In FIGS. 1-5 the general assembly and the component parts of the dance floor of this invention can be seen. The dance floor is made up of a plurality of square sections 20 abutting other identical sections to produce whatever shape is desired of the final assembly. Most of the time the final assembly is expected to be rectangular or square, although it can be imagined that the floor might be in the shape of the letter T or other simple shapes that can be produced by rearranging square sections 20. Inclined ramp sections 21 and 22 are attached to square sections 20 around the perimeter of the final dance floor. Square section has a top surface 38 which is a dancing surface, vertical sides and a bottom surface 40 which rests on whatever is under the dance floor assembly. Attached to the vertical sides on the outer perimeter of the assembly of sections 20 are ramp sections 21 and 22, which provide a sloping connection between the supporting floor and the top level of the assembled sections 20. This is not necessary for dancing purposes, but is a safety feature to prevent tripping or misstepping as one enters onto the dance floor or leaves it. There may be different precise designs of the ramp sections to accommodate different arrangements. For example, instead of the arrangement shown in FIG. 1 (4 center sections 21, 4 left hand sections 22, and 4 right hand sections 22) there may be no sections 21 and eight end sections 22, each long enough to cover one half the length of a side 42. If the dance floor is always the same size and shape, there may be four ramp sections, each being a combination of two end sections 22 and one center section 21.
The structure of square sections 20 is shown in FIGS. 3-5. Each section 20 is identical to each other section 20 so as to provide facility in assembly by not having to sort out one type of section 20 from another. Each section 20 has a basic core sheet 23 of supporting material, which preferably is a manufactured sheet of light weight plastic honeycomb material with the axes of the honeycomb cells being vertical and with precisely flat and parallel top and bottom surfaces 38 and 40, and may be sawed as wood is sawed. Other core materials suitable are wood, metal, plastic, paper, fiberglass reinforced plastic in solid, honeycomb, or foamed structures, and the like. Attached to sides of core sheet 23 are lengths of beams 26 or 29, preferably wood or aluminum, but may alternatively be steel, plastic, or the like, to form finished vertical sides 42 of square sections 20. These two components, core sheet 23 and side beams 26 and 29 constitute the basic structure of the square sections 20. A moisture barrier sheet 41 is laid across core sheet 23 to prevent liquids from running into core sheet 23 from above, and to provide additional strength. A danceable flooring material 24, preferably hardwood parquet sections 25 is laid across top surface of moisture barrier sheet 41 to provide the best dancing surface. Other dance floor materials, such as tile, plastic sheet, etc. may be used, but are not preferred over waxed hardwood. A cover sheet 33 may be attached to the bottom surface of square section 20 to provide a protection against damaging the main floor supporting the dance floor, and also to protect the underside of the portable dance floor section 20. The main floor might be of any common building materials such as wood, metal, concrete, tile, stone, etc., uncovered or covered with carpeting. Cover sheet 33, if used, preferably is a plastic sheet or film, or a felt fabric.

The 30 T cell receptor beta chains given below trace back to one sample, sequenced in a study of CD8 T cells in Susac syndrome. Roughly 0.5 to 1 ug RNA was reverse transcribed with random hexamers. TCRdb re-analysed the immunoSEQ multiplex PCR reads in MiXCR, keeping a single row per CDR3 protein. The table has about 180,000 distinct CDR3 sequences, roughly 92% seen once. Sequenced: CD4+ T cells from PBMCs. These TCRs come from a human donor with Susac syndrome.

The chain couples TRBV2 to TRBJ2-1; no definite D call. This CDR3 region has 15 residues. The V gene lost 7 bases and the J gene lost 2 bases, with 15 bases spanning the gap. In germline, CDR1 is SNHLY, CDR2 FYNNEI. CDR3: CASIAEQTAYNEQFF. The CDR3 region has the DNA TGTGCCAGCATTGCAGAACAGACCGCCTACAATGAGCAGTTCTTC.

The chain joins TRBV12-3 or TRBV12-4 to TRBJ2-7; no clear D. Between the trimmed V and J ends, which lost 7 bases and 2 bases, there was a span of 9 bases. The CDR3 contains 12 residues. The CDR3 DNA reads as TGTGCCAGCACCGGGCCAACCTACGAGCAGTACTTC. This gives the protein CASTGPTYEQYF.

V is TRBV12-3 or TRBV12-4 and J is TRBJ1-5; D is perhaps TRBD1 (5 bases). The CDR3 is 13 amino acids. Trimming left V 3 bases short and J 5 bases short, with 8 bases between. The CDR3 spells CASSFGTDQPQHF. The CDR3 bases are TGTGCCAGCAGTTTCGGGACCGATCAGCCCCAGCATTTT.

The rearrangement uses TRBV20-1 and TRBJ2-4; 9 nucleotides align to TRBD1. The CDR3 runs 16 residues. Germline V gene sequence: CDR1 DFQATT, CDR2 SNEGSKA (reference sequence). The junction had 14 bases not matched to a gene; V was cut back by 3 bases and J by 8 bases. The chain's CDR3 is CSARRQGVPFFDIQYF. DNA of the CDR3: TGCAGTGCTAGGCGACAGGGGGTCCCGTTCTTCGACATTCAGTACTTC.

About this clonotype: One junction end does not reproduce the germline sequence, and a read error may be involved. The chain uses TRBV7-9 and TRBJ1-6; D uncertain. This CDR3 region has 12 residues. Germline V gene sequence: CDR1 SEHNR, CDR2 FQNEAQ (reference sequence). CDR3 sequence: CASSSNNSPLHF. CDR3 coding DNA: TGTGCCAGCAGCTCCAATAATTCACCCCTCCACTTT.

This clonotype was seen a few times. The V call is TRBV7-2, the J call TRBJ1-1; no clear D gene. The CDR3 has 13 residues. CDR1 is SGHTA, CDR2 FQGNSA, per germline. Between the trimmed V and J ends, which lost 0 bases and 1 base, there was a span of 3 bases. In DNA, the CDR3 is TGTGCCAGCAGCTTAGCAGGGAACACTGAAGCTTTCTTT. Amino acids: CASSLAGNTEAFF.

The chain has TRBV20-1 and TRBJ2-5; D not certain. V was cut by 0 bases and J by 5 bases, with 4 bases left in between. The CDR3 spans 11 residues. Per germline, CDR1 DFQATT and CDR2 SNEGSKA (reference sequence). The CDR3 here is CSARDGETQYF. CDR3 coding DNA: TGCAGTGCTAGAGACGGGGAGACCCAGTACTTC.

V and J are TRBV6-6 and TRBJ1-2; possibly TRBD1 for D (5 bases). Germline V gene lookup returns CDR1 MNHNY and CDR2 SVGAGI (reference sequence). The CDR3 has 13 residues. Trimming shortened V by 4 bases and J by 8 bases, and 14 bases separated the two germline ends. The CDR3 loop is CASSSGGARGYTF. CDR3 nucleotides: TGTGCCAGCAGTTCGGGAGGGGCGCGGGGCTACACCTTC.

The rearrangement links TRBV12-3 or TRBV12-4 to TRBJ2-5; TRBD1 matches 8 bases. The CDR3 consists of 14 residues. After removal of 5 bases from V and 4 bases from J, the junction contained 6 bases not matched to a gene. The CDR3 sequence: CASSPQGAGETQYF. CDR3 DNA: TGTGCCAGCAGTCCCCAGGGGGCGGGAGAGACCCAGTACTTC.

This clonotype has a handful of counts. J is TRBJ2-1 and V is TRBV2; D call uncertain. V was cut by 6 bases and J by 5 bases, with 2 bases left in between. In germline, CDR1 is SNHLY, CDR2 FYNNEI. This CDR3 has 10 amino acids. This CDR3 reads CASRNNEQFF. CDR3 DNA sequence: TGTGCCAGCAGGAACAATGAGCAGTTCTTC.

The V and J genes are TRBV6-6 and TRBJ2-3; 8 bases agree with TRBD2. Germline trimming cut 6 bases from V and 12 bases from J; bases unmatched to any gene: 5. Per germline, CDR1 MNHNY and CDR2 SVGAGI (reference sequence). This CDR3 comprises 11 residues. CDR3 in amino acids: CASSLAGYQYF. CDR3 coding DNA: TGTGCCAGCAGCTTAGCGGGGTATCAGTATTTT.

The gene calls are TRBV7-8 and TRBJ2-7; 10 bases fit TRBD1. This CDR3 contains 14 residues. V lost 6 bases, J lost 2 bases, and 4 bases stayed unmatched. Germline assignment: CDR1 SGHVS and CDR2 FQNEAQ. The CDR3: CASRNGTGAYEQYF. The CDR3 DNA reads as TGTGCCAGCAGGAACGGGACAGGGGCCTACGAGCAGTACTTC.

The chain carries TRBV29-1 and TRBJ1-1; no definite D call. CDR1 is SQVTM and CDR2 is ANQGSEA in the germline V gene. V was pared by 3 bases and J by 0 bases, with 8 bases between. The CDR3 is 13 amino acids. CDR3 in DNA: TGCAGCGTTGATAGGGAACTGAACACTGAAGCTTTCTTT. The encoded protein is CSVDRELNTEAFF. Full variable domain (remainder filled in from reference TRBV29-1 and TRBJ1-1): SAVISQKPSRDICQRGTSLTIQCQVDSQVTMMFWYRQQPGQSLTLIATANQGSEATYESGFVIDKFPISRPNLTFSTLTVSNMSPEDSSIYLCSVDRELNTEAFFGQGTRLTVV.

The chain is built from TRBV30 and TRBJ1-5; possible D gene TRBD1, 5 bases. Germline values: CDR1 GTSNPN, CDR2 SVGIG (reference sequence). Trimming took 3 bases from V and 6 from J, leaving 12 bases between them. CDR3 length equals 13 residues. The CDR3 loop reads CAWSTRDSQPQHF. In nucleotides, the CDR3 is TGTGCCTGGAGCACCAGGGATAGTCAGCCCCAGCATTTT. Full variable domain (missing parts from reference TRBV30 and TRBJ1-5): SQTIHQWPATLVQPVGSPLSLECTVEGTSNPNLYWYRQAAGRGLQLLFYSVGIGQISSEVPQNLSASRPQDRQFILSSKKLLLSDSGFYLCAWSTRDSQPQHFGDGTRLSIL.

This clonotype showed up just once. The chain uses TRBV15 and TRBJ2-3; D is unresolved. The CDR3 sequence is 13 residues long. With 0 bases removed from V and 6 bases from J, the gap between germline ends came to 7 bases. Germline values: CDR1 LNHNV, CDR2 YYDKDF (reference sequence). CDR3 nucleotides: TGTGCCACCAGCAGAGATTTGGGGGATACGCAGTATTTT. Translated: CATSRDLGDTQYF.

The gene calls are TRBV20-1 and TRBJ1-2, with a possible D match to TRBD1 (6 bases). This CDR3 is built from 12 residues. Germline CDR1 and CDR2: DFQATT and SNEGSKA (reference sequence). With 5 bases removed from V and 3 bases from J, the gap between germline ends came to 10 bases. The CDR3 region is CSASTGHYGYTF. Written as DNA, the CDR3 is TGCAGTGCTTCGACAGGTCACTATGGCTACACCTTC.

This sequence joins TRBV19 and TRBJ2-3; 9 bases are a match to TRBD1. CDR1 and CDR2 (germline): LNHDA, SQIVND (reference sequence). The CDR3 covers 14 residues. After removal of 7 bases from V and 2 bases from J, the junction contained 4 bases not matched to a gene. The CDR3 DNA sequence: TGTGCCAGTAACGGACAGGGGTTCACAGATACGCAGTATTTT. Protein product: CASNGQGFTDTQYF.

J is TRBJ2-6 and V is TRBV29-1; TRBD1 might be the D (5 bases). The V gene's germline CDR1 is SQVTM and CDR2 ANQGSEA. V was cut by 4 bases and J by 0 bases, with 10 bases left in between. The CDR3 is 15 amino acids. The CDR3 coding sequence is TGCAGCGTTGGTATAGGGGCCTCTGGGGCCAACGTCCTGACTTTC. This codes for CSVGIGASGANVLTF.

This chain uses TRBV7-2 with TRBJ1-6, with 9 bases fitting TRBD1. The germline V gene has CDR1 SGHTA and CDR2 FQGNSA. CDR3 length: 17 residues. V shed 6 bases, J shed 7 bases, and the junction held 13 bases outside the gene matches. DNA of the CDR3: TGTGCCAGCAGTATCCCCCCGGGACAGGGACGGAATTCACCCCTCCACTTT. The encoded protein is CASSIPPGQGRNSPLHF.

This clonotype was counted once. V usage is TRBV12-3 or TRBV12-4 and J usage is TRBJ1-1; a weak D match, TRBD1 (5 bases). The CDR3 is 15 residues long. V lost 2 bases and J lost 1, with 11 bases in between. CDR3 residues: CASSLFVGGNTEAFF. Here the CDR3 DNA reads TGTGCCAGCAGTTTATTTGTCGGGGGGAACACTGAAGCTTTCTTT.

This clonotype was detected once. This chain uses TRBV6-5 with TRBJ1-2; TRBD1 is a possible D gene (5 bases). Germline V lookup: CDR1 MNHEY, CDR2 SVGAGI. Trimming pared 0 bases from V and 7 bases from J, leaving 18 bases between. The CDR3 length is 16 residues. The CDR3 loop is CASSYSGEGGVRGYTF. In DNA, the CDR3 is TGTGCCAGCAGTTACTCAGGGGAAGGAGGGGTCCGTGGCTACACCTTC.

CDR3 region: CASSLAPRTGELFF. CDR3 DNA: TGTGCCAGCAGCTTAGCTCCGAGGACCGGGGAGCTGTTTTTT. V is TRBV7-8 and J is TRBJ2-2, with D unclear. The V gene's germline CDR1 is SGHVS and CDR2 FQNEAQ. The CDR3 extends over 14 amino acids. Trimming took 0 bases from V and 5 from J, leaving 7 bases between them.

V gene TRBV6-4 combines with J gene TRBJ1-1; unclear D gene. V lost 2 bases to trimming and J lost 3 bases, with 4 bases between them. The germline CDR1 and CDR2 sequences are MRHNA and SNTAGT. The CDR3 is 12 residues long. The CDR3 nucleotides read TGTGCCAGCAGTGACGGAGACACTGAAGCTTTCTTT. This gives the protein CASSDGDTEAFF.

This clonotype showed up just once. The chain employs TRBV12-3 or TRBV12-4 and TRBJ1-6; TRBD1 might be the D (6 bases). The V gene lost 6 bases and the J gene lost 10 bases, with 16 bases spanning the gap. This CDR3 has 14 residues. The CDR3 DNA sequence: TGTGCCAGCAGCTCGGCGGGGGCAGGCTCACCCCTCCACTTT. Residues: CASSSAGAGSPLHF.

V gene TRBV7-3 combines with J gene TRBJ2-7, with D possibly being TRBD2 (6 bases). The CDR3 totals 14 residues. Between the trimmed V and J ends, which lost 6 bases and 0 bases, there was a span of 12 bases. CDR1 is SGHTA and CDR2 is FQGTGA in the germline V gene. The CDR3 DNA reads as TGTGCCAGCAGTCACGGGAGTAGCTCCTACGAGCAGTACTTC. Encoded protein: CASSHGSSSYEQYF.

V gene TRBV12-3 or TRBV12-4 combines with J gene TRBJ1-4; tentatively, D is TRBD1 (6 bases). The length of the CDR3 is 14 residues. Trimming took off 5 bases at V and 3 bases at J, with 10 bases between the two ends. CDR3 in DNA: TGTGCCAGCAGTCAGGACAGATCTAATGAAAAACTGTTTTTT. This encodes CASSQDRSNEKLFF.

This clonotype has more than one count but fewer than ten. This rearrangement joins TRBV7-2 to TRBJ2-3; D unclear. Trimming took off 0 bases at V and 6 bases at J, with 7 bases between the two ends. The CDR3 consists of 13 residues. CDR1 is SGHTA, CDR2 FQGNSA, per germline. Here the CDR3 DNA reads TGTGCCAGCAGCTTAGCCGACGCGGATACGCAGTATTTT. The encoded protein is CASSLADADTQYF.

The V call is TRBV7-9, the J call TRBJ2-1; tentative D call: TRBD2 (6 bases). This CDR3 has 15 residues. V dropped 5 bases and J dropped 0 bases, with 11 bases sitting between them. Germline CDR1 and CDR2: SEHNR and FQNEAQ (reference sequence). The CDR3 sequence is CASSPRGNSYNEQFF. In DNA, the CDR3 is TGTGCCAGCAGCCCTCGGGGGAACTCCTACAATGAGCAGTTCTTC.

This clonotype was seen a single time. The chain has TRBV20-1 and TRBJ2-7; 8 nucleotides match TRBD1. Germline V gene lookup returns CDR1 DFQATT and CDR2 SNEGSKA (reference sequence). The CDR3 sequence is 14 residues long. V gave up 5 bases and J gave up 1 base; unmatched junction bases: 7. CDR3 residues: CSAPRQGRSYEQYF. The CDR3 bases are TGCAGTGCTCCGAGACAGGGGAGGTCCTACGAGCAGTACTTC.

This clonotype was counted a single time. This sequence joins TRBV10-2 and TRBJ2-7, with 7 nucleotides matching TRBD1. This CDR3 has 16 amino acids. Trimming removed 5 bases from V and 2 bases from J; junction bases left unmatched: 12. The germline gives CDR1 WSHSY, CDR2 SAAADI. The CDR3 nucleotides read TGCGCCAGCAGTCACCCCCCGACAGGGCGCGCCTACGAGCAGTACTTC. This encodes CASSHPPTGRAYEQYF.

The remaining components on each square section 20 are magnetic means for firmly attaching one square section 20 to the next abutting square section 20. Other additional components include wedge lock means for aligning square sections 20 properly and preventing them from sliding laterally and dowel or tongue means for aligning ramp sections 21 and 22 with square sections 20.
FIGS. 6-12 show beams which are attached to the outer perimeter of central core 23 and provide means for attachment of the components to clamp adjacent square sections 20 together in proper alignment. Beams 26 and 29 are metal or plastic beams in FIGS. 6-10.